Personal Finance

Universal credit slashed by £1,040 per year: what should you do?

It’s more bad news for cash-strapped families as the government scraps the £20 per week Universal Credit boost. It will leave poorer households £1,040 worse off per year when the uplift ends on 6 October 2021. What should you do if you're affected?

The Universal Credit cut couldn’t come at a worse time for struggling families. There’s a cost of living crisis this winter with a surge in gas prices, food bills and housing costs. The extra payment was a lifeline to many households coping with lost wages and extra costs during the Covid 19 pandemic. Now experts are warning that more families will be plunged into poverty over the winter as they struggle to pay their bills.

Let’s take a look at why the boost is ending, how Universal Credit works, how to apply if you haven’t done so and how to cope with the £20 per week reduction.

Table of Contents

Why is the Universal Credit boost ending?

The £20 per week Universal Credit boost was introduced in March 2020. It was supposed to be a temporary extra payment to help families struggling with the financial impact of the Covid pandemic.

In March 2021 the Government extended the Universal Credit boost for another 6 months, when it became clear that the Covid crisis wasn’t over. But now, the extra payment is going for good. The Government have decided that they can’t afford it any longer and it will end as planned on 6 October 2021.

Am I entitled to Universal Credit?

Universal Credit is designed for adults on a low income and those who are struggling to get work.

You may be eligible for Universal Credit if:

  • you’re 18 or over and on a low income or out of work
  • you or your partner are under the State Pension age
  • you have savings of less than £16k
  • you’re between 16-18 and estranged from your parents
  • you live in the UK

You will not usually be eligible if you are between 18-21 and still in full time education.

The full eligibility rules are available on the Government website.

How much is Universal Credit?

The amount of Universal Credit varies depending on your circumstances. The standard amount for a couple over 25 years old is currently £597 but will be dropping to £510 per month from 6 October 2021. From 6 October, you will get a further £237 for your first two children and an additional £129 if you have a disabled child.

Standard Universal Credit PaymentsMonthly standard allowance before 6 October 2021Monthly standard allowance after boost ends 6 October 2021
Single and under 25£344£257.33
Single and 25 or over£411.51£324.84
In a couple and you’re both under 25£490.60 (for both people)£403.93 (for both people)
In a couple and either of you are 25 or over£596.58 (for both people)£509.91 (for both people)

There are extra payments available if you have childcare costs, need help with your rent or you have a disability that affects your ability to work.

The level of Universal Credit reduces by 63p for every extra £1 you earn. For example, if you earn an extra £1,000 your Universal Credit will reduce by £630.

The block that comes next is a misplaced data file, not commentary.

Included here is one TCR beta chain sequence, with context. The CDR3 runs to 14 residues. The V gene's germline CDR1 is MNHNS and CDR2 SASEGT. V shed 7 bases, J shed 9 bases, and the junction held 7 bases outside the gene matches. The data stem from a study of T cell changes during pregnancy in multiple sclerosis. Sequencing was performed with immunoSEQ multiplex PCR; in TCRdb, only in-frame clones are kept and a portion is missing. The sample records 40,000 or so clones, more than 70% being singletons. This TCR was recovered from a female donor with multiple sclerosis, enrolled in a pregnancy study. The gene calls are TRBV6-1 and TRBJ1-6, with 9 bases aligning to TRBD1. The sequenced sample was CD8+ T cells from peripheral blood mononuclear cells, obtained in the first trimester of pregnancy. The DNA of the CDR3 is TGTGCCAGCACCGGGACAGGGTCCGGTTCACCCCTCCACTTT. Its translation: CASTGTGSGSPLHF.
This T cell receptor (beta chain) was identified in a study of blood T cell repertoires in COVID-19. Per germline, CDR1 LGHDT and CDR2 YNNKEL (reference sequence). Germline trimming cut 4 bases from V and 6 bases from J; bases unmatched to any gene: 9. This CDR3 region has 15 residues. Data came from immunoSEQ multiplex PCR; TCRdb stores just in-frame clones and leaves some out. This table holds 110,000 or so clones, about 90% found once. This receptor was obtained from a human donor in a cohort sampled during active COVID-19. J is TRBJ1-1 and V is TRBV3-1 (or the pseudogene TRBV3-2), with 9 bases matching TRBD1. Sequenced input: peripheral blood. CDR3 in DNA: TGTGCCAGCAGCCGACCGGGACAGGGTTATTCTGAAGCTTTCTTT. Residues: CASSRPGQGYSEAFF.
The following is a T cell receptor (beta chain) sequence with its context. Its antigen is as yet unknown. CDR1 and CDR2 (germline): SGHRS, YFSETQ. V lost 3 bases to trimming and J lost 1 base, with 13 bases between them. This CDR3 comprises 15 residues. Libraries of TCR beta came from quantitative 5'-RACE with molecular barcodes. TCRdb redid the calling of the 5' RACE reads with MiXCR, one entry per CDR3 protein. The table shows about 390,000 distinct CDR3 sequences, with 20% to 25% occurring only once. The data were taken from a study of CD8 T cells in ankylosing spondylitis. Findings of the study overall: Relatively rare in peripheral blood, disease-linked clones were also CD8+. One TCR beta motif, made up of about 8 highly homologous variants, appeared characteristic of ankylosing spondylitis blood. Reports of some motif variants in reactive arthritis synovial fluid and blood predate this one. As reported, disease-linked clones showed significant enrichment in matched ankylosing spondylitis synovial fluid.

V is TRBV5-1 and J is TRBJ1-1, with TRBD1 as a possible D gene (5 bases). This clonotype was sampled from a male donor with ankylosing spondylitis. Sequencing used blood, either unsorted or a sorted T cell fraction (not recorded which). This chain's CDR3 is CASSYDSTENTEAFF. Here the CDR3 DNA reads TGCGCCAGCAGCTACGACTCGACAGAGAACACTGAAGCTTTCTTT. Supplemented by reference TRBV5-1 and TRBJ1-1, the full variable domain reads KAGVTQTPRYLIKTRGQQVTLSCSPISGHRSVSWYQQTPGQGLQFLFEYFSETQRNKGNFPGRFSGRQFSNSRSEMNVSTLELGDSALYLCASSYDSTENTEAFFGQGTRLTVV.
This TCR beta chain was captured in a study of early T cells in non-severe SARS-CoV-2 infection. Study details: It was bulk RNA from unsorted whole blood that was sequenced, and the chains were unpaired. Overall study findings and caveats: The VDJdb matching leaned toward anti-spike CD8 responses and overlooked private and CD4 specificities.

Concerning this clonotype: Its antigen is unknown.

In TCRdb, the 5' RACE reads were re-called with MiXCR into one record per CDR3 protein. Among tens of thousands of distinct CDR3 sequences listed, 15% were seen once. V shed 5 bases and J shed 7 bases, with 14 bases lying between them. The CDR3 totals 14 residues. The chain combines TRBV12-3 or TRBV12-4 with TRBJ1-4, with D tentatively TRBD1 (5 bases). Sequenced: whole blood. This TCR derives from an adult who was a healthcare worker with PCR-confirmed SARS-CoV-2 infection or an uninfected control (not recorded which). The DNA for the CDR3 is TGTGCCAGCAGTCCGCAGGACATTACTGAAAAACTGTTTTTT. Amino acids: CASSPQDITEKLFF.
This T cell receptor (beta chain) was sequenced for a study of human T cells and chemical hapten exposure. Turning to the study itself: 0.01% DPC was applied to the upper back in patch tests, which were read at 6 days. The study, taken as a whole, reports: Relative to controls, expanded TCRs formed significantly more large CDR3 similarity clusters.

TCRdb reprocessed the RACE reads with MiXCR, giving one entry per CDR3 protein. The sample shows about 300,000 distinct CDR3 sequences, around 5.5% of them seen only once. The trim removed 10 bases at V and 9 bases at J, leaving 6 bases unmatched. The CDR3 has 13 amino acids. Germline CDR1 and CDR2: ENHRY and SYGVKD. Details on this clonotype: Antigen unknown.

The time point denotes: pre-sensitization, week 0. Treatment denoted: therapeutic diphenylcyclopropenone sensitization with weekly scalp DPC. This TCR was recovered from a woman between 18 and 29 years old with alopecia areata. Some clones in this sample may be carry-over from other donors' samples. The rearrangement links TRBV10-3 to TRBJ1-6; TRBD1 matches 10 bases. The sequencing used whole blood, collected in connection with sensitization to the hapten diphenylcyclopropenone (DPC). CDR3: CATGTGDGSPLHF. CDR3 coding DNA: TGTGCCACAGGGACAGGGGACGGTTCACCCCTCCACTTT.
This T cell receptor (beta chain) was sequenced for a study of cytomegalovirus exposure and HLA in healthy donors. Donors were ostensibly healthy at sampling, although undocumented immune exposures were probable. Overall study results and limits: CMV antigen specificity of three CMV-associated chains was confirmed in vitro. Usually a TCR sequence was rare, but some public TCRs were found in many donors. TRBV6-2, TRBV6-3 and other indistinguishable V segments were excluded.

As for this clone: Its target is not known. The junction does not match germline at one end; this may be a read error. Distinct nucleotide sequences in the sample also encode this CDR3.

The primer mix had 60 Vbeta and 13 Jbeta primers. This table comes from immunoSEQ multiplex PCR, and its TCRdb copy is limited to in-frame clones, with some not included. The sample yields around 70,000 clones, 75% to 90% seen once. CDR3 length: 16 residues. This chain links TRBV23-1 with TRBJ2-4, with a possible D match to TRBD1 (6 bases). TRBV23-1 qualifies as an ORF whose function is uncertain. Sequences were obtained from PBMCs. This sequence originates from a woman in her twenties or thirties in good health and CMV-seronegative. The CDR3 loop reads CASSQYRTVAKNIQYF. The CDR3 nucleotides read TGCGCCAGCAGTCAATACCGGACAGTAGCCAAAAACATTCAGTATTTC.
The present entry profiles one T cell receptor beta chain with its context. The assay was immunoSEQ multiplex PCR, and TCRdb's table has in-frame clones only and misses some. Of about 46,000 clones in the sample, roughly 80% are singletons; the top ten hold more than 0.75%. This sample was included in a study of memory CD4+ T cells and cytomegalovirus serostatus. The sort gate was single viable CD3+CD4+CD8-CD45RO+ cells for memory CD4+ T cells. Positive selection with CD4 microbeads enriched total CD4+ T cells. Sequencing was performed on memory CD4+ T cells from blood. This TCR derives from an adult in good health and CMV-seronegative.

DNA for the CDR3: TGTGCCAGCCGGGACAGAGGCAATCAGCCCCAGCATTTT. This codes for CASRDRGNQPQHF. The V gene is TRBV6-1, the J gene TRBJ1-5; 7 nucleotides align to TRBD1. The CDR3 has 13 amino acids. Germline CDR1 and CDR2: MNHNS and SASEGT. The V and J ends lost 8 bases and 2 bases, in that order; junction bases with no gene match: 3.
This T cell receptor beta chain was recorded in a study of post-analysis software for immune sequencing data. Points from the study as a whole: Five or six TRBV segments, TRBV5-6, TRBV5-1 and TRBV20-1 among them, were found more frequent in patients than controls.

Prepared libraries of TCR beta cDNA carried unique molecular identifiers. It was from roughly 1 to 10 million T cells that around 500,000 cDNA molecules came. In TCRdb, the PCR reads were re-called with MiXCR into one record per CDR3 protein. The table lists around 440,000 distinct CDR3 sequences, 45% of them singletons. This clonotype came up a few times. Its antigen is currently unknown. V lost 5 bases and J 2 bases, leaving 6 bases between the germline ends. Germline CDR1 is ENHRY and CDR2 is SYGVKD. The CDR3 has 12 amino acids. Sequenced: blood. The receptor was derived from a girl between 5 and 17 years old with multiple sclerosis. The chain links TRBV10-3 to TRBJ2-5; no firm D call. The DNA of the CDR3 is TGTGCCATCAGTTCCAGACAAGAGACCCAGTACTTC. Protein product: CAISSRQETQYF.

You need to keep the Government updated on your level of earnings and any other changes to your circumstances like work hours or childcare costs as this could affect your payment amount.

How to apply for Universal Credit

You can apply Universal Credit by filling in an online form. You will need to have an email address and access to a mobile phone. If you don’t have time to do the application in one go, you will be able to save your progress and come back to it later.

Once your application is processed, you may be asked to attend an interview at the Job Centre to assess your ability to work.

If you need advice on Universal Credit or help filling in your form then you can get support from Citizens Advice.

How to cope with the £20 cut

If you are facing a £20 per week cut in Universal Credit, what should you do? Here are my top tips:

  • Make a budget. A good way to start reducing your household budget is by listing out every essential bill and working out how much money you have left. The remaining cash can be split between essentials like food and discretionary spending like hair cuts.
  • Save money on groceries. Look for ideas for food shopping on a really tight food budget. It’s often helpful to plan a few super cheap meals each week like eggs, beans and chips or lentil curry.
  • Cut down on non-essentials. You may be able to save money by cancelling subscriptions and buying cheaper Christmas presents.
  • Shop around for deals. You might find a better deal with a different mobile provider, energy provide or home insurer.
  • Avoid spending triggers. If you find yourself spending money online then put away your phone when you’re watching TV. If you love clothes shopping then try to avoid going into town or take cash with you so you’re not tempted to spend more than your budget.
  • Save up for emergencies. If you can manage to squeeze out some savings it will really help you to cover an unexpected bill. You’ll be able to dip into your savings pot rather than using an expensive credit card.
  • Get help with debt. If you are struggling with mounting debts then there are charities like Stepchange and Citizens Advice that can support you. An adviser can talk to you about your budget and help you come up with a plan to repay your debt.
Alice Guy

Alice Guy is a Suffolk-based business and personal finance writer. She trained with KPMG in London as a Chartered Accountant before working as a business analyst for Tesco Plc. Alice has personal experience surviving on a tight budget when she took time out to care for her young family. She loves to write about business finance, saving and investing—all the money stuff we were never taught at school.

Comments